Kim Jong Nam 'loved KL nightlife, had Singapore girlfriend', Latest World News - The New Paper

Kim Jong Nam 'loved KL nightlife, had Singapore girlfriend'

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Two more suspects detained over assassination of North Korean leader's half-brother. Restaurant owner reveals his lifestyle

KUALA LUMPUR Malaysian police have detained two more suspects in connection with the assassination of Mr Kim Jong Nam, the estranged half-brother of North Korean leader Kim Jong Un, at the Kuala Lumpur International Airport on Monday.

One of them is a woman identified from closed-circuit television (CCTV) footage at the airport and the other is a Malaysian man, identified as Muhammad Farid Jalaluddin, who is said to be her boyfriend.

The female suspect has been named as Siti Aishah, an Indonesian national. Indonesia's Ministry of Foreign Affairs confirmed that she is a citizen and is requesting consular access, CNN reported.

Police said the Malaysian man, a car driver who was picked up on Wednesday, had provided information that led to her arrest yesterday morning, reported Malaysian newspaper The Star.

State-run Bernama news agency reported that Siti had been remanded in custody for seven days along with another woman who was caught at the airport on Wednesday.

A Malaysian government source told Reuters that the first suspect is the woman whose image was captured on CCTV wearing a white shirt with the letters "LOL" on the front.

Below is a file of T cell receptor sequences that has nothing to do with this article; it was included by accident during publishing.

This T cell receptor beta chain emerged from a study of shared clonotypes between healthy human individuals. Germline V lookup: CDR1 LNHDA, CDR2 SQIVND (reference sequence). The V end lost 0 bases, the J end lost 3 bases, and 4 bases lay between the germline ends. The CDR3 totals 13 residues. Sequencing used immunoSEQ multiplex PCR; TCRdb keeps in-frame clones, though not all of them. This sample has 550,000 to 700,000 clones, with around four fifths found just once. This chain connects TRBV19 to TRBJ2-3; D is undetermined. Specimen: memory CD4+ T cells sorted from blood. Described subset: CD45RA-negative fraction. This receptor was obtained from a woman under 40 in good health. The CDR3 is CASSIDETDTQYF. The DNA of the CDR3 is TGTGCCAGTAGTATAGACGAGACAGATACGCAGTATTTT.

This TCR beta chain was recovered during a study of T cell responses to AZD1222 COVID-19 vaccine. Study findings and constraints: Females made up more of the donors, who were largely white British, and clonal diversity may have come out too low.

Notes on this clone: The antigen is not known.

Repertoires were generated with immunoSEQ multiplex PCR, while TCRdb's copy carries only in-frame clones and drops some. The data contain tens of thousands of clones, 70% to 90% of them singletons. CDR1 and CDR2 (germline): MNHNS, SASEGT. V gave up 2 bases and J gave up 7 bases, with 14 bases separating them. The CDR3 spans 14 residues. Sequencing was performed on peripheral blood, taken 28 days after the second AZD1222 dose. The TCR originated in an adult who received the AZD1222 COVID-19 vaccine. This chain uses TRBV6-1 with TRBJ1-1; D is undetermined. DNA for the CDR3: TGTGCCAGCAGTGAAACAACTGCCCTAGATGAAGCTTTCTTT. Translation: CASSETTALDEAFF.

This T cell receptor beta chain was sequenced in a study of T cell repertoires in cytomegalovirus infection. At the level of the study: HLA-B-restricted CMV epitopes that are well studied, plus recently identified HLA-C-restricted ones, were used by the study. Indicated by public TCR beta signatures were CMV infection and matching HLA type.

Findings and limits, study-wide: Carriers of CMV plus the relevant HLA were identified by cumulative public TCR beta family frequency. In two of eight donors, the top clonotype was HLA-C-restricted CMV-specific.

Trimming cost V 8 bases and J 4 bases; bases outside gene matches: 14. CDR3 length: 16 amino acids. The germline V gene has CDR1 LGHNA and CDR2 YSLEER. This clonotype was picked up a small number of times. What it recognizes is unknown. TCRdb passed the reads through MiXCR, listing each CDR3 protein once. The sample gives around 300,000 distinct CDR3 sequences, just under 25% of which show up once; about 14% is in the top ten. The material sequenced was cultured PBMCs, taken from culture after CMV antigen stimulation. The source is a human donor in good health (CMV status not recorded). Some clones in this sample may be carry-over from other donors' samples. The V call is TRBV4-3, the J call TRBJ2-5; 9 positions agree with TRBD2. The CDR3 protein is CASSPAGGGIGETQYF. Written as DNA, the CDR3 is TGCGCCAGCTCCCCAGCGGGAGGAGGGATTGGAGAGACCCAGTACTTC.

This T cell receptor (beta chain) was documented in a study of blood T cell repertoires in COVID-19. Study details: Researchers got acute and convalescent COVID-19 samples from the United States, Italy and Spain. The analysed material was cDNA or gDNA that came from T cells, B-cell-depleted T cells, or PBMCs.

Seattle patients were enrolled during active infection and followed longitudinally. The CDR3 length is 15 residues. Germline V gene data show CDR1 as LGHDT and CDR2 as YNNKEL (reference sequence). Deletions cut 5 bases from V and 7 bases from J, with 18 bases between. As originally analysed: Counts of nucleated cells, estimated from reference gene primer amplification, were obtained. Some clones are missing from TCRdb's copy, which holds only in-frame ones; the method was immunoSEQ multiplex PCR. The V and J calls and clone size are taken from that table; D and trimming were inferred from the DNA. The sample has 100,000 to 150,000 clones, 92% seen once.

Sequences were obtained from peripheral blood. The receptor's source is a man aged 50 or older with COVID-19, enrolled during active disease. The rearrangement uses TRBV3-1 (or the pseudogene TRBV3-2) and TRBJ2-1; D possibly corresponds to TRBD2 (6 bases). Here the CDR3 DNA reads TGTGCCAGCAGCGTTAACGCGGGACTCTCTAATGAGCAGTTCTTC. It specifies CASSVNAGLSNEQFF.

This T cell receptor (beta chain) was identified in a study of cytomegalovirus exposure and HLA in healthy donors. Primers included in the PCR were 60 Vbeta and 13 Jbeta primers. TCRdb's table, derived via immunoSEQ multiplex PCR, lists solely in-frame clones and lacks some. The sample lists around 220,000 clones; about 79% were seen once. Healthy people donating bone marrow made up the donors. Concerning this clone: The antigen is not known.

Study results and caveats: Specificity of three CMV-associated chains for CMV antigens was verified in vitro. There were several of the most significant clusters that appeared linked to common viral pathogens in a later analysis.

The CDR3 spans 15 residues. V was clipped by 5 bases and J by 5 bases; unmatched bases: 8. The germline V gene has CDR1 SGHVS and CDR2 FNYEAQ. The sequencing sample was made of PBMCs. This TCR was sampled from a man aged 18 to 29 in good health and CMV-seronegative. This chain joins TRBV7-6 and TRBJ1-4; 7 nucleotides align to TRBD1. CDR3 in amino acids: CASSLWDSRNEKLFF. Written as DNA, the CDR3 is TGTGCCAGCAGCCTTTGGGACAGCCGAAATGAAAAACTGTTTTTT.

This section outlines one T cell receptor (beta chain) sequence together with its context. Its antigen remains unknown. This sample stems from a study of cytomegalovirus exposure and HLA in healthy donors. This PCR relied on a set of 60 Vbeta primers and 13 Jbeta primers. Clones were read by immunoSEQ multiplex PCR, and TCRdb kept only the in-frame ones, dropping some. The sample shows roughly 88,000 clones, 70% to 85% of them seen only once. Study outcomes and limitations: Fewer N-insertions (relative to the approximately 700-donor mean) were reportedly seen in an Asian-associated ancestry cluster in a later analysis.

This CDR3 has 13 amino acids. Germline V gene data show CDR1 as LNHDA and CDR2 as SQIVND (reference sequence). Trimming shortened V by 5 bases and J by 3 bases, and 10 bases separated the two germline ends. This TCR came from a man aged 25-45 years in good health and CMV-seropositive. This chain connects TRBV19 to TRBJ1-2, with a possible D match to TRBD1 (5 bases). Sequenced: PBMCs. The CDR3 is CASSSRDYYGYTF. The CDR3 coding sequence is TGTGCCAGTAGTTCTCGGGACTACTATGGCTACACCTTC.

She had a Vietnamese travel document in the name of Doan Thi Huong, but the Vietnamese Ministry of Foreign Affairs did not confirm whether she is a Vietnamese citizen when asked by CNN.

Meanwhile, the South Korean owner of a Kuala Lumpur restaurant frequented by Mr Kim told The Star: "He feared being assassinated, hence he always travelled with bodyguards."

He said Mr Kim would stay at five-star hotels whenever he was in town.

"Sometimes, he would bring his wife here," he said, adding that Mr Kim had also brought his Singaporean girlfriend to Malay­­sia.

Another source told The Star that Mr Kim was fond of the nightlife in KL, in particular the pubs in Bukit Damansara and the club scene in Bukit Bin­tang.

Many key details about the murder of Mr Kim, who was once his father's heir apparent, are still unclear, but South Korea's spy agency and US government sources have said North Korea was behind the attack.

He was apparently killed with a fast-acting poison while waiting to board a flight to his home in Macau on Monday morning.


The attack on Mr Kim, who suddenly fell ill at the airport and died on the way to hospital, was over in five seconds, Malaysian newspaper New Strait Times reported yesterday.

Malaysian police are also looking for four foreign men believed to have worked with the two women, reported Reuters, quoting the government source.

The first suspect told police that the group split up after the incident and had not seen each other since.

She said she had not been aware that she was killing someone, but the source said police doubt that and believe it was a well-planned operation.

An autopsy was completed late on Wednesday, but the results have not been released.

Speaking to reporters yesterday, Malaysia's Deputy Prime Minister Ahmad Zahid Hamidi said he believed the police had received a request from North Korean officials for the body, and said it could be eventually released to next of kin through the North Korean embassy.

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